Sunday, March 29, 2009

Yorgey Upsets Hearns, Dirrell Cruises

Michael Nelson recaps last night's Shobox card.

In a shocking upset, Harry Joe Yorgey rocked Ronald Hearns several times before putting him down the for 10 count in the final 10 seconds of the 9th round. The competitive undercard was the antithesis of the main event, in which Andre "The Matrix" Dirrell stopped the overmatched Derrick Findley after Findley's corner had seen enough at the end of the 6th.

Hearns controlled the first two rounds of the undercard bout with his jab, snapping it well to both the head and body of Yorgey. An indication of things to come was established in the 3rd, however, when Yorgey briefly stunned Hearns with a heavy blows to the chin.

In an action packed 4th round, Yorgey staggered and dropped Hearns with right hands. Hearns, inheriting his father's legendary heart, came back to rally and score a knock down of his own, although Yorgey claimed he'd gone down from a slip. Upon replay, it appeared he had a point.

Hearns continued to show heart throughout the remainder of the fight. Unfortunately for him, Yorgey continued to test his chin with left hooks and right hands. Hearns was dropped in the 5th round, wobbled in the 7th, and dropped again in the 9th after a vicious left hook was followed by a hard right cross. Hearns was able to make it to a knee, but the damage sustained was too much to rise for further punishment.

Harry Joe Yorgey undoubtedly made an ample impression by stopping the heavily favored son of an all-time great. To win a world title though, he needs to be less hesitant in letting his hands go.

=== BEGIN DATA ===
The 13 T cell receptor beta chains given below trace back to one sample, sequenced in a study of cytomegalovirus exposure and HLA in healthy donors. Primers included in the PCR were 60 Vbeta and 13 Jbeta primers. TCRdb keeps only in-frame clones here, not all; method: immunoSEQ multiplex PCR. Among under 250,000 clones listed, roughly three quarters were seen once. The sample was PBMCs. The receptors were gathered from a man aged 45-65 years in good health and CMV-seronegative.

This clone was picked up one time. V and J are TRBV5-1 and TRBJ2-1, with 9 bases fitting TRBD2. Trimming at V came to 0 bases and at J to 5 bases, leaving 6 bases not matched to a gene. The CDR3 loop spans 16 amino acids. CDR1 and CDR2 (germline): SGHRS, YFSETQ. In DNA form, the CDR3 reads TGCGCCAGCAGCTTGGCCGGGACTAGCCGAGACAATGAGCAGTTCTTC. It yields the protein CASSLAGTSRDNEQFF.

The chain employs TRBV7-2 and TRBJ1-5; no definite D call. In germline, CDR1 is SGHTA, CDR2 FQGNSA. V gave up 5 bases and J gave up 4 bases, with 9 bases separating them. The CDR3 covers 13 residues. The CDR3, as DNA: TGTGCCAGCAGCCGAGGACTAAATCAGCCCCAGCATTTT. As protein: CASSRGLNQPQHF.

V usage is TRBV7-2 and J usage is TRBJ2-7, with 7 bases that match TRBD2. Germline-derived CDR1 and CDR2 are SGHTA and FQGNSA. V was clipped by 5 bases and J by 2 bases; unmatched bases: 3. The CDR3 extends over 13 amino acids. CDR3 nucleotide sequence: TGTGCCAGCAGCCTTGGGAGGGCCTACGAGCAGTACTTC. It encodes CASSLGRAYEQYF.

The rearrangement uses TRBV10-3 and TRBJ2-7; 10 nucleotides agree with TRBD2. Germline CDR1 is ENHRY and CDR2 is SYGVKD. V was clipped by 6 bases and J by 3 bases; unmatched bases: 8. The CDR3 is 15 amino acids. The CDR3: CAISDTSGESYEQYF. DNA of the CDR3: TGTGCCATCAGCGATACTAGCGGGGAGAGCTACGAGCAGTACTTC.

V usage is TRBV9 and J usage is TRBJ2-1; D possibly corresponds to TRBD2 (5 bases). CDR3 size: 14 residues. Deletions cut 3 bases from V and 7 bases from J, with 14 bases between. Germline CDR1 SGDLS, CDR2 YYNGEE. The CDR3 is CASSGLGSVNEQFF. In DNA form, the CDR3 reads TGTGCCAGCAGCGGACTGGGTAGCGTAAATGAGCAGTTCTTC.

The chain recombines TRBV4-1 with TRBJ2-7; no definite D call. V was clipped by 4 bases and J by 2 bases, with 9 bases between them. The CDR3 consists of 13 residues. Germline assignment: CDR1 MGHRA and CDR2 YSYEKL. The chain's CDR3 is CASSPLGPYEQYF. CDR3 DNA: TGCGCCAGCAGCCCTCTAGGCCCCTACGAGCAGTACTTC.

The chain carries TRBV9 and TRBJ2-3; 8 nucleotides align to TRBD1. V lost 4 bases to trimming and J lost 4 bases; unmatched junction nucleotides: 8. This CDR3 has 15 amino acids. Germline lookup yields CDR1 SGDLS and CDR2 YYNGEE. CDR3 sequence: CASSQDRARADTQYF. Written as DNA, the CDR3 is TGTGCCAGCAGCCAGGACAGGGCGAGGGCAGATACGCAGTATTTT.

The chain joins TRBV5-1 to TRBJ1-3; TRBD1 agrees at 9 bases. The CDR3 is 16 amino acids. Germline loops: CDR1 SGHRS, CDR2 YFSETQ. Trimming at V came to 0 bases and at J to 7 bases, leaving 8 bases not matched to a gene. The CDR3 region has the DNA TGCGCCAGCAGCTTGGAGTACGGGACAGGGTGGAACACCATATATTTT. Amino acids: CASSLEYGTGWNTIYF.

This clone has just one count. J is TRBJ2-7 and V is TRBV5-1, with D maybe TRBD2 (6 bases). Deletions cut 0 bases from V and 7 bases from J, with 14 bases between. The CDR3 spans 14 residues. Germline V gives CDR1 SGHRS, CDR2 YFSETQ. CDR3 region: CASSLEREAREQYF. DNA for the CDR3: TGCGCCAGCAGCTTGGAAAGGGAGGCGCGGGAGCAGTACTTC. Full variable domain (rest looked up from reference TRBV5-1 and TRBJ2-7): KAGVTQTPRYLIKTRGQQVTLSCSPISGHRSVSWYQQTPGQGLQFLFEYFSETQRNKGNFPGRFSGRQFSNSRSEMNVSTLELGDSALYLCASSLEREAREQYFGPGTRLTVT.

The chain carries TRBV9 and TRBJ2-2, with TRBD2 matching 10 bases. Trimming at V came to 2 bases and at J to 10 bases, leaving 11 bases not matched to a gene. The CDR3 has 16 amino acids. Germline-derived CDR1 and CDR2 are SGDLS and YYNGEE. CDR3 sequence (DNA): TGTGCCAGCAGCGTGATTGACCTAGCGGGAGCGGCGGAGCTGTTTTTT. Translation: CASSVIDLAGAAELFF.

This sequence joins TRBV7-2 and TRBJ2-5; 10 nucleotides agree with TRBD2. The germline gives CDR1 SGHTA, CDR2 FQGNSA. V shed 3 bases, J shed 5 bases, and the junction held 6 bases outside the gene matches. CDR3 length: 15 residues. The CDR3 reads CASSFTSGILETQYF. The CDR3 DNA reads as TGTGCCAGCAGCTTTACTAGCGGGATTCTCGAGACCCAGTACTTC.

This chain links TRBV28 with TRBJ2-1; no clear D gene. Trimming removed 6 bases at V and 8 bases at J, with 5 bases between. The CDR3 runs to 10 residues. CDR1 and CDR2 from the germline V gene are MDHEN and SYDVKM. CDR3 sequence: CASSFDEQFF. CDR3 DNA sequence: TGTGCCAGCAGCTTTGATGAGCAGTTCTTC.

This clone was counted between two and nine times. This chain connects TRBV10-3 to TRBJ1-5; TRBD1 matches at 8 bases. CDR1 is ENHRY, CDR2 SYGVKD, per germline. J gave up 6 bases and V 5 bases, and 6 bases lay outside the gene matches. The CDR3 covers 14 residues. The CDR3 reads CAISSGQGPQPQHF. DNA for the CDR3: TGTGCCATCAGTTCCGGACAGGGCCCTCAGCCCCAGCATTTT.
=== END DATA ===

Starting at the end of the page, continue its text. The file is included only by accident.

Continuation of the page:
Meanwhile, Ronald has some strong offensive tools, namely a sharp jab and a stinging right hand. But cumbersome footwork that allows him to get caught with looping blows, a lack of head movement, and less than sturdy whiskers will likely prevent him from reaching a world class level. Nevertheless, his willingness to exchange will make for exciting TV bouts, as long as they're against below championship caliber opponents.

I'm not sure I can say the same about Andre Dirrell. As far as television friendly fights, there appears to be a glitch in The Matrix.

Andre showed flashes of brilliance in the first round of his fight against Derrick Findley, a man he towered over, severely staggering him with a lightening quick left hook. But he didn't put together the necessary combinations to finish his wounded foe, instead choosing to potshot him with winding uppercuts and flashy rights between the guard.

The remaining five rounds saw Dirrell move, jab, and occasionally crack with a powerful blow onto an opponent who offered little resistance. At the end of the 6th, Findley's corner recognized that their man was taking unnecessary punishment and halted the bout. But a concerted body attack and string of combinations would have undoubtedly finished the placid Findley a lot sooner.

Make no mistake, Dirrell has a great deal of talent. I can't help but feel he's doing his career a grave disservice by potshotting overmatched opponents though, instead of impressively forcing a stoppage using the full array of physical tools he possesses.

Perhaps his cautious style will make for intriguing bouts against more sturdy, aggressive opposition. Regardless, I hope this is the final showcase for The Matrix. Unless he wants to continue swallowing the blue pill, he needs to step up to the big leagues.

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dread said...

I think what is shocking is that a guy is actually named "Harry Joe"